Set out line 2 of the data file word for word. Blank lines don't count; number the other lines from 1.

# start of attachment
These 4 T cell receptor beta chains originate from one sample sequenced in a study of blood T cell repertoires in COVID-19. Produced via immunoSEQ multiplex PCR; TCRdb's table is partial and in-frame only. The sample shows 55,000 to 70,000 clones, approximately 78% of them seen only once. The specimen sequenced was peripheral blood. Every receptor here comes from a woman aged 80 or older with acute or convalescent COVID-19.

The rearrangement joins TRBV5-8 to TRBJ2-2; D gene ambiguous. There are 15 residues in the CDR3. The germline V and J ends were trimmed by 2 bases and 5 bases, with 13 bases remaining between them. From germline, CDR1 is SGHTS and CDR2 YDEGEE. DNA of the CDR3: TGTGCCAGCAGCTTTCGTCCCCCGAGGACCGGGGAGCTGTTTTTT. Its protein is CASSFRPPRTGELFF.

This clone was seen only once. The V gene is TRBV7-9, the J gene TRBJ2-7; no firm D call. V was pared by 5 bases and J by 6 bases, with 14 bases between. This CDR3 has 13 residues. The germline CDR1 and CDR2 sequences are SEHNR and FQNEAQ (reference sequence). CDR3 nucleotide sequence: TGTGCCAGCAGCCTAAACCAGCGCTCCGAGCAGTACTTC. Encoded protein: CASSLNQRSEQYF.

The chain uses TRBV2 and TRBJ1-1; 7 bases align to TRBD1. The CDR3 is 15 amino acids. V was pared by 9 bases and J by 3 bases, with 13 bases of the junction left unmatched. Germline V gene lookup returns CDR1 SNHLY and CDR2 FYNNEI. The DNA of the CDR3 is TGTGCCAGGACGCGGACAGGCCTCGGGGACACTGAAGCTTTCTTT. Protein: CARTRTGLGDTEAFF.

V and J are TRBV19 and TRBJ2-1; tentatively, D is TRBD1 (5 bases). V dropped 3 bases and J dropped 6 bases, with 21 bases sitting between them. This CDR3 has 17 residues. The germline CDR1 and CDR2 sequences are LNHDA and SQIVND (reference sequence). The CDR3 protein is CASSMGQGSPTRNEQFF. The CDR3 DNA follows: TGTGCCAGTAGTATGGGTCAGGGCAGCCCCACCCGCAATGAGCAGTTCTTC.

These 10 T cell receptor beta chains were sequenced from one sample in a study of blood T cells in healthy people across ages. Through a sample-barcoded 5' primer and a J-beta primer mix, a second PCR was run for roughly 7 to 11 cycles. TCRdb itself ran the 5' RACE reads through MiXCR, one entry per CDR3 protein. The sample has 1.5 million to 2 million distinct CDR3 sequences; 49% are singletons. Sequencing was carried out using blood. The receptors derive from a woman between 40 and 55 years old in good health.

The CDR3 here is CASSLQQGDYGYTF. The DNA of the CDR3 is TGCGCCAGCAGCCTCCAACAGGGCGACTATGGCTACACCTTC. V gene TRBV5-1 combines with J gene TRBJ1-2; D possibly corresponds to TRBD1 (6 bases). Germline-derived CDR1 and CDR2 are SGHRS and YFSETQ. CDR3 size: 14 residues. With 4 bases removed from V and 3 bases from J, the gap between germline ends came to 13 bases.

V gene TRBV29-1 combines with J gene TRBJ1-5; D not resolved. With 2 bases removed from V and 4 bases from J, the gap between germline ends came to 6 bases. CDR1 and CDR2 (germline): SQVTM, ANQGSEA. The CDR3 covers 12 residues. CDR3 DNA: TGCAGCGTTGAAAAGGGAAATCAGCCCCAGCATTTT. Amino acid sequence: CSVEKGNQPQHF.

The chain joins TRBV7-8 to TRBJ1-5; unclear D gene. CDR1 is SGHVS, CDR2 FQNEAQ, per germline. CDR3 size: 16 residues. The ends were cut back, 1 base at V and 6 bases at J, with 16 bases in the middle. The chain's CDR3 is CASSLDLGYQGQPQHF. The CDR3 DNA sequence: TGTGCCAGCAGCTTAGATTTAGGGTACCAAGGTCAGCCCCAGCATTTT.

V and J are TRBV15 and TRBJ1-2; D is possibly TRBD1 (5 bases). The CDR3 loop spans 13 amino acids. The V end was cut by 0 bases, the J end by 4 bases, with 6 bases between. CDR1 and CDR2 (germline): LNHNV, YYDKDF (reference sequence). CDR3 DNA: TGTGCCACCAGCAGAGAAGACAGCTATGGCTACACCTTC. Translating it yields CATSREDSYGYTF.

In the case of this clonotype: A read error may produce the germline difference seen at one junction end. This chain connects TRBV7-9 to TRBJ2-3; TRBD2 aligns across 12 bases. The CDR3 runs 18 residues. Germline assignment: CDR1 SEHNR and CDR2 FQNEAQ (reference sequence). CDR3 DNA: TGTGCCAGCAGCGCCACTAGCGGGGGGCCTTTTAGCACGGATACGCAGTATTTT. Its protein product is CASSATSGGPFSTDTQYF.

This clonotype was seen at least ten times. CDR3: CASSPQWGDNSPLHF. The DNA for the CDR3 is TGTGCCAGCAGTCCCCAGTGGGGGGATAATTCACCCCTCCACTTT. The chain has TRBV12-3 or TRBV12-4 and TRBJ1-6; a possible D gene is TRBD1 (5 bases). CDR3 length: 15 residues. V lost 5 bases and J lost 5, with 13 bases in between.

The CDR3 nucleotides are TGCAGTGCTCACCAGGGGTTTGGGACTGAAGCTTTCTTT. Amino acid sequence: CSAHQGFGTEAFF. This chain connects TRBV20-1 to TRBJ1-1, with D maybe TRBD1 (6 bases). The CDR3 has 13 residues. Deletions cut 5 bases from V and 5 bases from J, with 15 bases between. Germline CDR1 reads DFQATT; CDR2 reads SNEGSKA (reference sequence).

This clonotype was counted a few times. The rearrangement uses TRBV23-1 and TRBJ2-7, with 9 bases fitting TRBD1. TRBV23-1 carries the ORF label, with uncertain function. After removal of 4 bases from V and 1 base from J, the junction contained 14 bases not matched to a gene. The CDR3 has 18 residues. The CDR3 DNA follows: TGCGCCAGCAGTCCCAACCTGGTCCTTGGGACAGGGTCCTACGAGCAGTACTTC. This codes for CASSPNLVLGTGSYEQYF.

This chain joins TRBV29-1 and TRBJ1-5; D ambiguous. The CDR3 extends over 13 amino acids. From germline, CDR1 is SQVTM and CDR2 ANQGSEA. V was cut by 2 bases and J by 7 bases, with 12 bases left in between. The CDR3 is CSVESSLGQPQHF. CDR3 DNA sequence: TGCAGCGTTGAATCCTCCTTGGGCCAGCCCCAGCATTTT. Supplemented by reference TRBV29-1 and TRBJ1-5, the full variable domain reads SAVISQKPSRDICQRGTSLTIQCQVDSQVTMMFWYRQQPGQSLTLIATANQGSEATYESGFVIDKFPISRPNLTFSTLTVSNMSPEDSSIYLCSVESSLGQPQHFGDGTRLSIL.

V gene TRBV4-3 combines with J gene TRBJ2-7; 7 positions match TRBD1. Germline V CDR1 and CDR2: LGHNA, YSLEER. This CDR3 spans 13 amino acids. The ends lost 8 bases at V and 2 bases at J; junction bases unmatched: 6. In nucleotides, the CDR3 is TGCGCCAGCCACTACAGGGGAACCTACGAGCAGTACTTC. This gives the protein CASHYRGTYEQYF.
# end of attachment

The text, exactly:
The rearrangement joins TRBV5-8 to TRBJ2-2; D gene ambiguous. There are 15 residues in the CDR3. The germline V and J ends were trimmed by 2 bases and 5 bases, with 13 bases remaining between them. From germline, CDR1 is SGHTS and CDR2 YDEGEE. DNA of the CDR3: TGTGCCAGCAGCTTTCGTCCCCCGAGGACCGGGGAGCTGTTTTTT. Its protein is CASSFRPPRTGELFF.